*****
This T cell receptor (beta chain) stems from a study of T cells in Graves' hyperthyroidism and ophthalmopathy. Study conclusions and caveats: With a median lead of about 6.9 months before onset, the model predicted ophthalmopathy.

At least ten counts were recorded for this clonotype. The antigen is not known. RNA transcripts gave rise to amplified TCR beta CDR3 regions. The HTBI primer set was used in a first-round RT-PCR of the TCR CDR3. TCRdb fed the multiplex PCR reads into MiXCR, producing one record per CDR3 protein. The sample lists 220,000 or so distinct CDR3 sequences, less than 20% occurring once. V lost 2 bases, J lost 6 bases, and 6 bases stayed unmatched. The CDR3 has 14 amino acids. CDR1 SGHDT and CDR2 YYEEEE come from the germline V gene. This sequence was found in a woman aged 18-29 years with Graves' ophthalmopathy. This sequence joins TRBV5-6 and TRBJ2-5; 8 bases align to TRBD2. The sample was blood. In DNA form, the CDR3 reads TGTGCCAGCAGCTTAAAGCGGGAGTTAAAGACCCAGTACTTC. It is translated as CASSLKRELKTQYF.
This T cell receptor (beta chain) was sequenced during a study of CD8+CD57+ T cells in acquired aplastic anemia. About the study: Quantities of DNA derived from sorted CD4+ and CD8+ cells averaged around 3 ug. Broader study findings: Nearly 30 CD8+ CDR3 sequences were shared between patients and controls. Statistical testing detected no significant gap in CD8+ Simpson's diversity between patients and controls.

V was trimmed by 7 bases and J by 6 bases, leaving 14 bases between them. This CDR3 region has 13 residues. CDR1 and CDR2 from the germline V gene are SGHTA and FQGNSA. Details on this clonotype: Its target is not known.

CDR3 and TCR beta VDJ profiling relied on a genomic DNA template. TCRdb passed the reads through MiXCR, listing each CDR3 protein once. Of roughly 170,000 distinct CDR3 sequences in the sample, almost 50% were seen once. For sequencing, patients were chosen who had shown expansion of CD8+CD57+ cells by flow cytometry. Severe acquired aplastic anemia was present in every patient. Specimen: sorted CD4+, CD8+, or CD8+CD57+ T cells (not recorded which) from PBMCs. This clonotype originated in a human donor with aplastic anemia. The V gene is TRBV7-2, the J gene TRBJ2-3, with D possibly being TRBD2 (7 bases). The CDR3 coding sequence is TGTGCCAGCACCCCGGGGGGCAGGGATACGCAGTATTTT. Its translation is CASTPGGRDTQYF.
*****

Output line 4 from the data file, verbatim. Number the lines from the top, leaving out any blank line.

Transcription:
V was trimmed by 7 bases and J by 6 bases, leaving 14 bases between them. This CDR3 region has 13 residues. CDR1 and CDR2 from the germline V gene are SGHTA and FQGNSA. Details on this clonotype: Its target is not known.